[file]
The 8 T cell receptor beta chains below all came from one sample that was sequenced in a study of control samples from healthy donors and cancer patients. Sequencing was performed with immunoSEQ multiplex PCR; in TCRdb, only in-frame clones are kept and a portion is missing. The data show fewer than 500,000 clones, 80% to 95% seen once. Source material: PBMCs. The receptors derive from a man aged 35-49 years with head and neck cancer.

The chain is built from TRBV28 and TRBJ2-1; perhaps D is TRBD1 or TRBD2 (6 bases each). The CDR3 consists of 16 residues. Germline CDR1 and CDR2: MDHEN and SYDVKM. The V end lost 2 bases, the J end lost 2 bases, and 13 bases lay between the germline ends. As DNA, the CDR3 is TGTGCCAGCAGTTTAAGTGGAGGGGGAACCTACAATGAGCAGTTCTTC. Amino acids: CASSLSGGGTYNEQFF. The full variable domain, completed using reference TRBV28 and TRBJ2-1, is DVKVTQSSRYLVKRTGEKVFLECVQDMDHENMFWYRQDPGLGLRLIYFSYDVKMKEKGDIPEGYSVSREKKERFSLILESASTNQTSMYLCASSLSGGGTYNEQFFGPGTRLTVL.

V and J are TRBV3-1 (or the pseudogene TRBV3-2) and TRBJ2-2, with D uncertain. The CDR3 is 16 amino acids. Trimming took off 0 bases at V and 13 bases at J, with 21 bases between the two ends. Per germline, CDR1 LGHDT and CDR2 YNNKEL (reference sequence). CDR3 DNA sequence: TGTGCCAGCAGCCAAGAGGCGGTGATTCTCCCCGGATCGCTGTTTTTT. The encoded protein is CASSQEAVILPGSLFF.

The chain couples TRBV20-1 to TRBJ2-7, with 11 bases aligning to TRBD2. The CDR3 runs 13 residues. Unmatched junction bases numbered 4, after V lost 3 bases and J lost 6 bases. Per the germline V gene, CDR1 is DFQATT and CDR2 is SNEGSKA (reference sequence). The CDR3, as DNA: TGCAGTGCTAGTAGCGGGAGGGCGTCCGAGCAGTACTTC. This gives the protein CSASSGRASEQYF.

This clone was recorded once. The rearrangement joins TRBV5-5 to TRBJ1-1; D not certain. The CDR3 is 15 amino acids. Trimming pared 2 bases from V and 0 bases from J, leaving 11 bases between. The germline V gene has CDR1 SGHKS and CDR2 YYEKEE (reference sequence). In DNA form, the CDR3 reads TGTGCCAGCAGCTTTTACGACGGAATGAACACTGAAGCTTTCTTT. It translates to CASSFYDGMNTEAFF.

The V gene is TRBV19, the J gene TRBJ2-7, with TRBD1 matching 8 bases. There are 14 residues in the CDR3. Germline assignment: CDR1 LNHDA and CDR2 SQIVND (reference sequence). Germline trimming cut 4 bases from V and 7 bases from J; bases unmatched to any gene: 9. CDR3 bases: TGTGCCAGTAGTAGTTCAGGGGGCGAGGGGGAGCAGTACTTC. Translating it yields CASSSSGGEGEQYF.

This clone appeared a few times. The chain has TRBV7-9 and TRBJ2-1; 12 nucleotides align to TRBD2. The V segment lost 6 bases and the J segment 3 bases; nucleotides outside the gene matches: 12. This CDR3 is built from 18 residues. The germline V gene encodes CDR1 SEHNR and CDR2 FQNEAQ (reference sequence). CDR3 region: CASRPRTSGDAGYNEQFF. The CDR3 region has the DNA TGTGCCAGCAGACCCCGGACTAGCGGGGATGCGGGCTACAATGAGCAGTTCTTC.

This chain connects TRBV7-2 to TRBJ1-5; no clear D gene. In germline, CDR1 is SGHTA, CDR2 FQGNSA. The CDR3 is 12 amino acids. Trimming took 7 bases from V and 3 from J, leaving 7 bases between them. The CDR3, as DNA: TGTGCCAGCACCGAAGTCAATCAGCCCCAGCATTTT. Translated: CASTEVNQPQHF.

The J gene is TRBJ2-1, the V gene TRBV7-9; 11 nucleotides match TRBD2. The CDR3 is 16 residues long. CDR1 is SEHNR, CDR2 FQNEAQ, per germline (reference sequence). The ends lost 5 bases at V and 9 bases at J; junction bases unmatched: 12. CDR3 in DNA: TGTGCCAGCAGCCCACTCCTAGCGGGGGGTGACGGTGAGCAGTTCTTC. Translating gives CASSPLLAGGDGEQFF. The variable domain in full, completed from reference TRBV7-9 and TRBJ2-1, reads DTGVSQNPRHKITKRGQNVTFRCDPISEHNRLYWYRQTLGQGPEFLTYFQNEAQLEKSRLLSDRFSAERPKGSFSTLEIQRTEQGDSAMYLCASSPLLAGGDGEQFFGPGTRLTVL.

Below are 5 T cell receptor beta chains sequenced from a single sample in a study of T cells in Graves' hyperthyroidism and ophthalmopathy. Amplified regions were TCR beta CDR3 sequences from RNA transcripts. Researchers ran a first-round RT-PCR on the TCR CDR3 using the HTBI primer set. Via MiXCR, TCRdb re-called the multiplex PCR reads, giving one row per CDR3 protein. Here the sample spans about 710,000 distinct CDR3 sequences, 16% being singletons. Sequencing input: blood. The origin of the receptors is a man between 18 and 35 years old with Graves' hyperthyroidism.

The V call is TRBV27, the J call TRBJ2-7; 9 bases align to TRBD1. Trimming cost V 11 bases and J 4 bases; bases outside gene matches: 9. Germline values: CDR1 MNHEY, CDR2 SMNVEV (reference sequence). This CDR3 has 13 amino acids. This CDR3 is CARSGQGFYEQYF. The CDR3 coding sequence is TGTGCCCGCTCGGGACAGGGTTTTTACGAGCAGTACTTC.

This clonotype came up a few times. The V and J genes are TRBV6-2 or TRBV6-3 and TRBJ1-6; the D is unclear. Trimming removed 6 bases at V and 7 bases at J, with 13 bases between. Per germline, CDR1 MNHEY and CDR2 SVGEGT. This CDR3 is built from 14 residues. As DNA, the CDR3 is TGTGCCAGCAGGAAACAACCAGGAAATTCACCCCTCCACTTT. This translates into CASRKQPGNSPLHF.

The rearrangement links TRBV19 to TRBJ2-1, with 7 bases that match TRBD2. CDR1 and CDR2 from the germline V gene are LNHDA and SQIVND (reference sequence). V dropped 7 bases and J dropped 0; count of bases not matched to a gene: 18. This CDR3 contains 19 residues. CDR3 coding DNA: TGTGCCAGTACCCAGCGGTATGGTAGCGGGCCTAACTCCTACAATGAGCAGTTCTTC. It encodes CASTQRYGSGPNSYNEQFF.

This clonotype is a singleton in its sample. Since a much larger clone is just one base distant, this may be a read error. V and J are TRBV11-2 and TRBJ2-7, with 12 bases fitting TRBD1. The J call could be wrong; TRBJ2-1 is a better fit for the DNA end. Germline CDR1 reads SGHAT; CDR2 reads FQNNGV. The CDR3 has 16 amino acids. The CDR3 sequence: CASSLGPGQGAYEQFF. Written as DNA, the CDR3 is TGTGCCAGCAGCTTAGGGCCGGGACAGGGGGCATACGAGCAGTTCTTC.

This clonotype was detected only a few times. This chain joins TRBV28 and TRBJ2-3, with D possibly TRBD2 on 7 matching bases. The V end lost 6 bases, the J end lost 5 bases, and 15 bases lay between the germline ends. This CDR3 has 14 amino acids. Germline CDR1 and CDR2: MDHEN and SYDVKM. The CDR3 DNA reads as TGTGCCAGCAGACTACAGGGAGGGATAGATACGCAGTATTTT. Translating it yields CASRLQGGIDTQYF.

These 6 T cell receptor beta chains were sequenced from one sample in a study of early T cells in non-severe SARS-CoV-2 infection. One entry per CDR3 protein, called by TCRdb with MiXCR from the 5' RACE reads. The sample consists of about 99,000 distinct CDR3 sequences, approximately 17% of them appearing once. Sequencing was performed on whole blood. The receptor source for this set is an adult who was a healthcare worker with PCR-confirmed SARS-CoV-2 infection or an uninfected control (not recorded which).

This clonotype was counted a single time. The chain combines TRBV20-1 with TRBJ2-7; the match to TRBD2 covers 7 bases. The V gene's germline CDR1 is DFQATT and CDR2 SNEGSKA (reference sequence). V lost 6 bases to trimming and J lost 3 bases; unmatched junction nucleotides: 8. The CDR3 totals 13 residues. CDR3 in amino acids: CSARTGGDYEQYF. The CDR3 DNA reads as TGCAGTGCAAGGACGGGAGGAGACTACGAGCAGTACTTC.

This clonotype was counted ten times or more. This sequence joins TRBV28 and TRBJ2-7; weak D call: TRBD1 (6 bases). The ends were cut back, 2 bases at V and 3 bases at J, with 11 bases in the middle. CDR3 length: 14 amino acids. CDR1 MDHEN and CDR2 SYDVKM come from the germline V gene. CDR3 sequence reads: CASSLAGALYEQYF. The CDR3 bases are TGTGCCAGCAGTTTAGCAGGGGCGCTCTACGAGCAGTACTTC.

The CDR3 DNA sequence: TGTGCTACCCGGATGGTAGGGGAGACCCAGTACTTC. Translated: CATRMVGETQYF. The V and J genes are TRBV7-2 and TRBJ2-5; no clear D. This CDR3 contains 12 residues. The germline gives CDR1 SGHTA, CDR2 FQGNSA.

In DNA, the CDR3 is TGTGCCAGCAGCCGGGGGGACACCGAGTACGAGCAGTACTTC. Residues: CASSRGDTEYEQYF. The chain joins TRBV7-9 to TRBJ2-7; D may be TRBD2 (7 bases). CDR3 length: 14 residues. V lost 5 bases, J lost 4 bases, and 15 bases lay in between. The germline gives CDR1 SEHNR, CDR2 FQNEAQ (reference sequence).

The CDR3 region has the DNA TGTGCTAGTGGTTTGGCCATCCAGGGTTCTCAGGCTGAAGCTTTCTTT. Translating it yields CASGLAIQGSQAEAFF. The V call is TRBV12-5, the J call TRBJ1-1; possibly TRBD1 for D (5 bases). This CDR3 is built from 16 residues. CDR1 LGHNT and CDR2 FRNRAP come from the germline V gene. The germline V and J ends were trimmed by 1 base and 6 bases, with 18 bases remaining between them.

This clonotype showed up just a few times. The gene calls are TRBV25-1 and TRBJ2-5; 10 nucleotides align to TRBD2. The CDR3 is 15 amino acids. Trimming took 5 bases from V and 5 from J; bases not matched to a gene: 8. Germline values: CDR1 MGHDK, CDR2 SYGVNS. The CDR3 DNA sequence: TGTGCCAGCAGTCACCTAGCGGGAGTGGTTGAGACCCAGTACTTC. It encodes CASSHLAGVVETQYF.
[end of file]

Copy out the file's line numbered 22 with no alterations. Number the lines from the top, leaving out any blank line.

This clonotype showed up just a few times. The gene calls are TRBV25-1 and TRBJ2-5; 10 nucleotides align to TRBD2. The CDR3 is 15 amino acids. Trimming took 5 bases from V and 5 from J; bases not matched to a gene: 8. Germline values: CDR1 MGHDK, CDR2 SYGVNS. The CDR3 DNA sequence: TGTGCCAGCAGTCACCTAGCGGGAGTGGTTGAGACCCAGTACTTC. It encodes CASSHLAGVVETQYF.